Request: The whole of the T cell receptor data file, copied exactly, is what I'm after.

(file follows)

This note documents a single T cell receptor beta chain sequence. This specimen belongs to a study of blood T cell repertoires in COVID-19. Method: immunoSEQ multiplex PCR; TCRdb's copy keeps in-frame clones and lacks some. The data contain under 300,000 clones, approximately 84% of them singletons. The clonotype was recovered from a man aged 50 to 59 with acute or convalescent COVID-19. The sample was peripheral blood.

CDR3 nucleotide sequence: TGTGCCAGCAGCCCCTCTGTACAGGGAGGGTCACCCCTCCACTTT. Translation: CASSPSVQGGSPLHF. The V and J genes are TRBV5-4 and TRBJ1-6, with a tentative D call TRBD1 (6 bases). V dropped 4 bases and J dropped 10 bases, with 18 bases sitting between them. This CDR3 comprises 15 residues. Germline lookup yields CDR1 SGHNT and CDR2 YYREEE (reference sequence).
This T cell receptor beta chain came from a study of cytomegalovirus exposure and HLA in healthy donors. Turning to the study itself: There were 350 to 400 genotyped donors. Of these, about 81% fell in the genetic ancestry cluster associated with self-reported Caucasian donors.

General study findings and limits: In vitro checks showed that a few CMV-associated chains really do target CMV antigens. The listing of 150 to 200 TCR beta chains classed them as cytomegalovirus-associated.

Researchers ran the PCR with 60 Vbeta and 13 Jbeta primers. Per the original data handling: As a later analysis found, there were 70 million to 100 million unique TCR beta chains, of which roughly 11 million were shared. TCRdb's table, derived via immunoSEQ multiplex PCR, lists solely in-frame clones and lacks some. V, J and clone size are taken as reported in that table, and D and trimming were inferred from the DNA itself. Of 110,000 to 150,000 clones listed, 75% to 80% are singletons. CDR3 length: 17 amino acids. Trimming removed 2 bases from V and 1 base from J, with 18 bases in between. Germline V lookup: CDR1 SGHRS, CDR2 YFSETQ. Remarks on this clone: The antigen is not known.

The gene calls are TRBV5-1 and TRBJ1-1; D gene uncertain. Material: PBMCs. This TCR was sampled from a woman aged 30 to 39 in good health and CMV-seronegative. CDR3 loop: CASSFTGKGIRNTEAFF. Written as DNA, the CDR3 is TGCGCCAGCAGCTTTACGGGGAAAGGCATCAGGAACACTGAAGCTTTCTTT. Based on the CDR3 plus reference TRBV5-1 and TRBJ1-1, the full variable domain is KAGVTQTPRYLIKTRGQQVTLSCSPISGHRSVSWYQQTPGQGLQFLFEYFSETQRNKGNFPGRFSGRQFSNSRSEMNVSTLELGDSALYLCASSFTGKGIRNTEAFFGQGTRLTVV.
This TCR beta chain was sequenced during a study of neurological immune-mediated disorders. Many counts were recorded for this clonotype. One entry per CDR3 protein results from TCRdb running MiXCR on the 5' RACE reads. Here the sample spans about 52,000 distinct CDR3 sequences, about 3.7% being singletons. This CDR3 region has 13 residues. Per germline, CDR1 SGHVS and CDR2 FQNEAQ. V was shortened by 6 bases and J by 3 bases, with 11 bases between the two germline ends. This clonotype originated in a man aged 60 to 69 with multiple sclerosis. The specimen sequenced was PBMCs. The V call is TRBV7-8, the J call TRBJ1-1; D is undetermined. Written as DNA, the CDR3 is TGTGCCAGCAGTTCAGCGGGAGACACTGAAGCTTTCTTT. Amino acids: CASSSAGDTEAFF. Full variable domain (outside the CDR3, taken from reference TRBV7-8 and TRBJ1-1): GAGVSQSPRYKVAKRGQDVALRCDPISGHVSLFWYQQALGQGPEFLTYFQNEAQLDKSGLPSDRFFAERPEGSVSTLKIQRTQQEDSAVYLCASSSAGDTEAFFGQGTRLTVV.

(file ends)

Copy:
This note documents a single T cell receptor beta chain sequence. This specimen belongs to a study of blood T cell repertoires in COVID-19. Method: immunoSEQ multiplex PCR; TCRdb's copy keeps in-frame clones and lacks some. The data contain under 300,000 clones, approximately 84% of them singletons. The clonotype was recovered from a man aged 50 to 59 with acute or convalescent COVID-19. The sample was peripheral blood.

CDR3 nucleotide sequence: TGTGCCAGCAGCCCCTCTGTACAGGGAGGGTCACCCCTCCACTTT. Translation: CASSPSVQGGSPLHF. The V and J genes are TRBV5-4 and TRBJ1-6, with a tentative D call TRBD1 (6 bases). V dropped 4 bases and J dropped 10 bases, with 18 bases sitting between them. This CDR3 comprises 15 residues. Germline lookup yields CDR1 SGHNT and CDR2 YYREEE (reference sequence).
This T cell receptor beta chain came from a study of cytomegalovirus exposure and HLA in healthy donors. Turning to the study itself: There were 350 to 400 genotyped donors. Of these, about 81% fell in the genetic ancestry cluster associated with self-reported Caucasian donors.

General study findings and limits: In vitro checks showed that a few CMV-associated chains really do target CMV antigens. The listing of 150 to 200 TCR beta chains classed them as cytomegalovirus-associated.

Researchers ran the PCR with 60 Vbeta and 13 Jbeta primers. Per the original data handling: As a later analysis found, there were 70 million to 100 million unique TCR beta chains, of which roughly 11 million were shared. TCRdb's table, derived via immunoSEQ multiplex PCR, lists solely in-frame clones and lacks some. V, J and clone size are taken as reported in that table, and D and trimming were inferred from the DNA itself. Of 110,000 to 150,000 clones listed, 75% to 80% are singletons. CDR3 length: 17 amino acids. Trimming removed 2 bases from V and 1 base from J, with 18 bases in between. Germline V lookup: CDR1 SGHRS, CDR2 YFSETQ. Remarks on this clone: The antigen is not known.

The gene calls are TRBV5-1 and TRBJ1-1; D gene uncertain. Material: PBMCs. This TCR was sampled from a woman aged 30 to 39 in good health and CMV-seronegative. CDR3 loop: CASSFTGKGIRNTEAFF. Written as DNA, the CDR3 is TGCGCCAGCAGCTTTACGGGGAAAGGCATCAGGAACACTGAAGCTTTCTTT. Based on the CDR3 plus reference TRBV5-1 and TRBJ1-1, the full variable domain is KAGVTQTPRYLIKTRGQQVTLSCSPISGHRSVSWYQQTPGQGLQFLFEYFSETQRNKGNFPGRFSGRQFSNSRSEMNVSTLELGDSALYLCASSFTGKGIRNTEAFFGQGTRLTVV.
This TCR beta chain was sequenced during a study of neurological immune-mediated disorders. Many counts were recorded for this clonotype. One entry per CDR3 protein results from TCRdb running MiXCR on the 5' RACE reads. Here the sample spans about 52,000 distinct CDR3 sequences, about 3.7% being singletons. This CDR3 region has 13 residues. Per germline, CDR1 SGHVS and CDR2 FQNEAQ. V was shortened by 6 bases and J by 3 bases, with 11 bases between the two germline ends. This clonotype originated in a man aged 60 to 69 with multiple sclerosis. The specimen sequenced was PBMCs. The V call is TRBV7-8, the J call TRBJ1-1; D is undetermined. Written as DNA, the CDR3 is TGTGCCAGCAGTTCAGCGGGAGACACTGAAGCTTTCTTT. Amino acids: CASSSAGDTEAFF. Full variable domain (outside the CDR3, taken from reference TRBV7-8 and TRBJ1-1): GAGVSQSPRYKVAKRGQDVALRCDPISGHVSLFWYQQALGQGPEFLTYFQNEAQLDKSGLPSDRFFAERPEGSVSTLKIQRTQQEDSAVYLCASSSAGDTEAFFGQGTRLTVV.